Saturday, March 09, 2002

Crime victims

Mexican community knows fear

        Fifty immigrants stood forlornly on the sidewalk, watching the hearse as it pulled away. Some swallowed hard; others blinked back tears.

        They looked lost — in grief, but also in questions.

        Must we say goodbye like this? What happens next? And above all, what becomes of our American dream?

        Ricardo Rangel-Tapia, 19, was shot and killed at 2:25 a.m. on Feb. 26 while he and three fellow immigrants were stopped at a red light in Mount Auburn. The shots came from an adjacent car of four African-Americans, police say. Just before one of them fired, another shouted an expletive followed by a reference to Mexicans, a witness has said.

        On Friday, friends and relatives of Mr. Rangel-Tapia attended a funeral Mass at St. Charles Church in Carthage, which ministers to the Hispanic community.

        “We're all worried,” said one of the mourners, Feliciano Rangel-Alfaro, 23. “Everyone is worried in Mexico.”

Family known here

        You may know some of the Rangel clan. Various cousins and uncles work at La Salsa restaurant in Oakley, where they keep up a lively banter with customers and one another. Their goodwill, along with Latin music on the loudspeaker, gives the place a warm, festive feel.

        Mr. Rangel-Alfaro, a cousin of the victim, takes English classes between his shifts at La Salsa. Others hold down second jobs, sending their earnings back to Mexico to support disabled relatives or pay for houses.

        Mr. Rangel-Tapia was one of the family's hardest workers. He recently had returned from Mexico a newly married man, and had planned on bringing his wife to the United States this week, friends said.

        Now, many relatives in Mexico want the immigrants to return home, Mr. Rangel-Alfaro says. But the men are torn between what they can accomplish here and a new sense of uncertainty.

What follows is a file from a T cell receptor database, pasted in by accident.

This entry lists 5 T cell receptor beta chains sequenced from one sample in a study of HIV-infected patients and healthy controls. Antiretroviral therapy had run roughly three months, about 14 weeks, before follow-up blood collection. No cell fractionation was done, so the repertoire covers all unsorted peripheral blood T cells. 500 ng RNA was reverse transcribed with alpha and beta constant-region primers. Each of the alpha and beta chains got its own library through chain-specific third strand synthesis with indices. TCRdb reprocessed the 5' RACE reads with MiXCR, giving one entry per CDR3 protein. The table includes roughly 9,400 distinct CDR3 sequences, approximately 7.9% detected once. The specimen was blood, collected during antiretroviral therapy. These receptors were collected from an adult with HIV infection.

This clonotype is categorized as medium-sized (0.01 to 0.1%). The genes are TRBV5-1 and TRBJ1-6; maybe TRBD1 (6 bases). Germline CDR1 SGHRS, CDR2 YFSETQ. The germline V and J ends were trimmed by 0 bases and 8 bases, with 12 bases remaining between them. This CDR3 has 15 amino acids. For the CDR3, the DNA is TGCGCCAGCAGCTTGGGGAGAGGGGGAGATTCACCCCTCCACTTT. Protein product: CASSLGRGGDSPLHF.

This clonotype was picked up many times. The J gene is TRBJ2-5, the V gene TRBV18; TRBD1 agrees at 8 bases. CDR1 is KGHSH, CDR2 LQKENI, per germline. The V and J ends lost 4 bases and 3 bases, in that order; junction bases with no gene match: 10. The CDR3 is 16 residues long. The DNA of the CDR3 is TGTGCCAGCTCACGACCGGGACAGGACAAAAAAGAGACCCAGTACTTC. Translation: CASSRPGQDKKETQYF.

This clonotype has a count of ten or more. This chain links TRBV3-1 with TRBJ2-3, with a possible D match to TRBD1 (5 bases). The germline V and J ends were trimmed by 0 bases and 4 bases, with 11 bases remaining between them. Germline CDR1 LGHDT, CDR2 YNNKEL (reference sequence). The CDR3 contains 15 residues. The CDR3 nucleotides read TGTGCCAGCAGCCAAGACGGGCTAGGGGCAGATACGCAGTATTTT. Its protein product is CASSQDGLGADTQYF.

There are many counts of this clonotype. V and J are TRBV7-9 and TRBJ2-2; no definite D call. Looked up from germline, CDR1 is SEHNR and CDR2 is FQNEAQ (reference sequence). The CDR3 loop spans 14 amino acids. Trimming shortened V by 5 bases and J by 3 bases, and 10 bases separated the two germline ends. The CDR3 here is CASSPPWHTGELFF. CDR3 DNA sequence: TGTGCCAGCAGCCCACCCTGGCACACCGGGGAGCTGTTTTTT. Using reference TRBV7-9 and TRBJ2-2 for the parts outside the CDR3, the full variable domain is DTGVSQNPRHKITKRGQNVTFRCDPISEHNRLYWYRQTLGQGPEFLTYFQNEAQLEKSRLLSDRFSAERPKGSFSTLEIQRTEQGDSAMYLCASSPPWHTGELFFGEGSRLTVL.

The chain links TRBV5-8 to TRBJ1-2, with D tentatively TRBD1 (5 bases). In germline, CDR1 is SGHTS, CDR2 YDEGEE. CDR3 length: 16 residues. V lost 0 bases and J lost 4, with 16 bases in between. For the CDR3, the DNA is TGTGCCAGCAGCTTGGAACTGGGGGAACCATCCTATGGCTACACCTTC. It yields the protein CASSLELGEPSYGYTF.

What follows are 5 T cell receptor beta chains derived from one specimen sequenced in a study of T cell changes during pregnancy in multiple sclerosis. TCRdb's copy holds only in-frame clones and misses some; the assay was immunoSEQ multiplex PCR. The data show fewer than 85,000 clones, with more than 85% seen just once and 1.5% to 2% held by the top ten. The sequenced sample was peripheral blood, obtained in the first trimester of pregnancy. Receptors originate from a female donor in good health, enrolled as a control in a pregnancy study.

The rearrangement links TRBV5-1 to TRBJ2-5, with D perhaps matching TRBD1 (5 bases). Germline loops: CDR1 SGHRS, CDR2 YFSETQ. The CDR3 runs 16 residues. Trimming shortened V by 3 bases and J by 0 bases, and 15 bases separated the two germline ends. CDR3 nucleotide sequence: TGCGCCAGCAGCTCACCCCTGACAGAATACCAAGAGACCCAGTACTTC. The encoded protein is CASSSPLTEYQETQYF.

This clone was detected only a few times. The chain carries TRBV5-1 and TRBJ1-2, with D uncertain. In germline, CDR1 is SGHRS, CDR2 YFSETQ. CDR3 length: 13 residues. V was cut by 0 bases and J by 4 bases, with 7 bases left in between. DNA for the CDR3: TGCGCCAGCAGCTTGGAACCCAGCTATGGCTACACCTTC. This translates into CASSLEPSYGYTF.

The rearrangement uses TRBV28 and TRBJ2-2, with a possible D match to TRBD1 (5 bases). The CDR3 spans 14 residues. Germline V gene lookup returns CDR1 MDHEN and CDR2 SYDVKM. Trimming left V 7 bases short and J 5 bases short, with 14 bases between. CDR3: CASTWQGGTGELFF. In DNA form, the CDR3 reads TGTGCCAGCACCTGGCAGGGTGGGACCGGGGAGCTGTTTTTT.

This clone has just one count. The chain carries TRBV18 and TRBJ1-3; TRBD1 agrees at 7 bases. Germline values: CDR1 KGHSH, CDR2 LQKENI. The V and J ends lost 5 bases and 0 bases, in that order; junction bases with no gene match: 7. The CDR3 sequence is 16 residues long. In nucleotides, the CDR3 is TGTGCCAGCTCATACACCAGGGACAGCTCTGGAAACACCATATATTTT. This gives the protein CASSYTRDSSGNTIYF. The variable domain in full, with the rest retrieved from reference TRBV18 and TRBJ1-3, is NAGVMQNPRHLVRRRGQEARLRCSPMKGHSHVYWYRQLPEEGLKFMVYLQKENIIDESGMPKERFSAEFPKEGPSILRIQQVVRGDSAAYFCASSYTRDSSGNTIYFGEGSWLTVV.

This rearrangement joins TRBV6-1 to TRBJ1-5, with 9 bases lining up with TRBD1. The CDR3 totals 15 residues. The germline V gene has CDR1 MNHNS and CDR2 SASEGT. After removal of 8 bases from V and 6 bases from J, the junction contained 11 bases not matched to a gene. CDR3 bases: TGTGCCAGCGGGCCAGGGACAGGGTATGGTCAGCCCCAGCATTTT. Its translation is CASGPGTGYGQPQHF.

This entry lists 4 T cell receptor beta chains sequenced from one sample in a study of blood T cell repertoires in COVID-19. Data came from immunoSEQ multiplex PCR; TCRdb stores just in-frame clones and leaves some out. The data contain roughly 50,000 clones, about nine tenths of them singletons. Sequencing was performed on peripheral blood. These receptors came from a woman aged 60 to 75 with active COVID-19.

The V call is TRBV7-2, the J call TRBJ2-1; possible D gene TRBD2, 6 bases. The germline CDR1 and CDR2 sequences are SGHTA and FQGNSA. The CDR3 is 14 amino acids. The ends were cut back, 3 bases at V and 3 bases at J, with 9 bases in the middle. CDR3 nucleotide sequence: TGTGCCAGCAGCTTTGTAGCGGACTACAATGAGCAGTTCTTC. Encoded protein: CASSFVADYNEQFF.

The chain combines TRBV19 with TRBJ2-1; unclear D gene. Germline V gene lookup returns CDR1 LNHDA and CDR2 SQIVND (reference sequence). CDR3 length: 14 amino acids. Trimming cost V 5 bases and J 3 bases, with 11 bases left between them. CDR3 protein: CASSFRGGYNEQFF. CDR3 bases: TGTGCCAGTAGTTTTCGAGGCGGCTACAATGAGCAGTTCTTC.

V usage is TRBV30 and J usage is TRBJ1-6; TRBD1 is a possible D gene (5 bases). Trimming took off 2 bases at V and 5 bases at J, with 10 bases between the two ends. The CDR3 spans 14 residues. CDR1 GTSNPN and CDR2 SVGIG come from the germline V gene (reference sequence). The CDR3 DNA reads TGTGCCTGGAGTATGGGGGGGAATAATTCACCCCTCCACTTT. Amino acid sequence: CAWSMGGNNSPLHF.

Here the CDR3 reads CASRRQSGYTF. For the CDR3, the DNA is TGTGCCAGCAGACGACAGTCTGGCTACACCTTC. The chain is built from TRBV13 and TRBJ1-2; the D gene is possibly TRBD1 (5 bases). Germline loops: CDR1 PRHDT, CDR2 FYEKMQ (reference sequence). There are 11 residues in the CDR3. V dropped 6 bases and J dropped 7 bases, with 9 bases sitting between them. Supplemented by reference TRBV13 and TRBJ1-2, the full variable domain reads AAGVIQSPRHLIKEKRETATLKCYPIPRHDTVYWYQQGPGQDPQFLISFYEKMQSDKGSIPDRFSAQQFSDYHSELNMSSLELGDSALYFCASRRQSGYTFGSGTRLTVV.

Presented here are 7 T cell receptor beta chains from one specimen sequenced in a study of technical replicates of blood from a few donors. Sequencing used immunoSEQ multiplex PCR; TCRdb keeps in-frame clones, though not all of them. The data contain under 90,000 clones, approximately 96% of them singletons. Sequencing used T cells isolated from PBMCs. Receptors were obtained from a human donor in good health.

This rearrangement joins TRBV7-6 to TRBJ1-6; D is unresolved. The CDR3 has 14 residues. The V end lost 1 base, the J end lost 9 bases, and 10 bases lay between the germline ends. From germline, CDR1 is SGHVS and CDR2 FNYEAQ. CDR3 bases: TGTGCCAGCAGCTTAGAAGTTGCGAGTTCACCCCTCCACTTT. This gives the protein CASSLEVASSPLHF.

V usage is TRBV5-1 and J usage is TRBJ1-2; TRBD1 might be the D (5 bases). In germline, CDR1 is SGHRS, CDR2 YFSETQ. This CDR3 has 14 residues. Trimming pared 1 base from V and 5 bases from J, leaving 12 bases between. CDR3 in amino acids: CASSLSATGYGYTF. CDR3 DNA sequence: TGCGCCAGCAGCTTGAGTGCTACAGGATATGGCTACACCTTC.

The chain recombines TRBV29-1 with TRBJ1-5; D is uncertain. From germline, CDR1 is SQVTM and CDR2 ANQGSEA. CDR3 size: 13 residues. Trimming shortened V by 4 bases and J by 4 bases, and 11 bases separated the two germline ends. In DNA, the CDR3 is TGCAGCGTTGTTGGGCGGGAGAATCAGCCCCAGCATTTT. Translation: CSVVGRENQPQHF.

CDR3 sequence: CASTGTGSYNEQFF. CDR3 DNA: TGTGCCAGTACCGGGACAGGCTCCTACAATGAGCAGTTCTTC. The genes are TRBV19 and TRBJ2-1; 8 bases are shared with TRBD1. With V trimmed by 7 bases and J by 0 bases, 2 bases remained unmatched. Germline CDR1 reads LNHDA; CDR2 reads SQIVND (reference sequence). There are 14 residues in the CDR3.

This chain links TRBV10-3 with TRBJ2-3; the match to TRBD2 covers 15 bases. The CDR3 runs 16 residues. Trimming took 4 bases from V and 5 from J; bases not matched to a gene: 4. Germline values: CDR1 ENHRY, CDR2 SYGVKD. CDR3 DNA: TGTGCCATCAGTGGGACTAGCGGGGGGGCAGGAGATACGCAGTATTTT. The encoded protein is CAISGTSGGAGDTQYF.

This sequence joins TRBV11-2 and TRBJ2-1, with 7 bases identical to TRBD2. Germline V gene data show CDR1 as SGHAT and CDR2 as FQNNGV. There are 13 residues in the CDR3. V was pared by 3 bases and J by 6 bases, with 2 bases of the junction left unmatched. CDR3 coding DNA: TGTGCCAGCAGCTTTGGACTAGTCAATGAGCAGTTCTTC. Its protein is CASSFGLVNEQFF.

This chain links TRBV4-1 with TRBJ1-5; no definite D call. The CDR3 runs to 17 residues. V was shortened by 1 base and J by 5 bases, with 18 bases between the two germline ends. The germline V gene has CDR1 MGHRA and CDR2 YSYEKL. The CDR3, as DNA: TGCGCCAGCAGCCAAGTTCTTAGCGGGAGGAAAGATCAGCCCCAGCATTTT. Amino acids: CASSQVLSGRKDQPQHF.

Mr. Rangel-Alfaro says he now feels a vague uneasiness around some African-Americans — something he hadn't experienced before. He recently left a car wash before his car was done, he says, because African-Americans were talking loudly nearby and he felt uncomfortable.

        How frustrating. One horrific act of violence puts an entire population on edge. This is why we have hate-crime legislation: to address not just the crime itself, but the ripple effect of its message.

Donations helped

        Mr. Rangel-Tapia's body will be returned to Mexico on Monday. Su Casa Hispanic Ministry raised about $7,000 for expenses.

        There were a few sizeable donations: from Tellers of Hyde Park, Rudy Alvarez of the Corinthian club and the New Beginning Covenant Church, a St. Charles priest says.

        But most of the money came in amounts less than $100. A 98-year-old nun from the Sisters of Charity sent $10 — the last of her monthly allowance.

        “One little guy who can hardly walk, who lives in the neighborhood, gave me $20,” says Sister Margarita Brewer, director of Su Casa Hispanic Ministry.

        It's not too late to send your own donation to Su Casa, as a gesture of thanks and sympathy to a humble, hard-working people.

        And the Rangel family is indeed that. On Friday, an uncle told me to pass along his thanks to everyone who had helped. Then he and his companions sadly drove away — all of them headed back to work.

       Karen Samples can be reached at (859) 578-5584 or at


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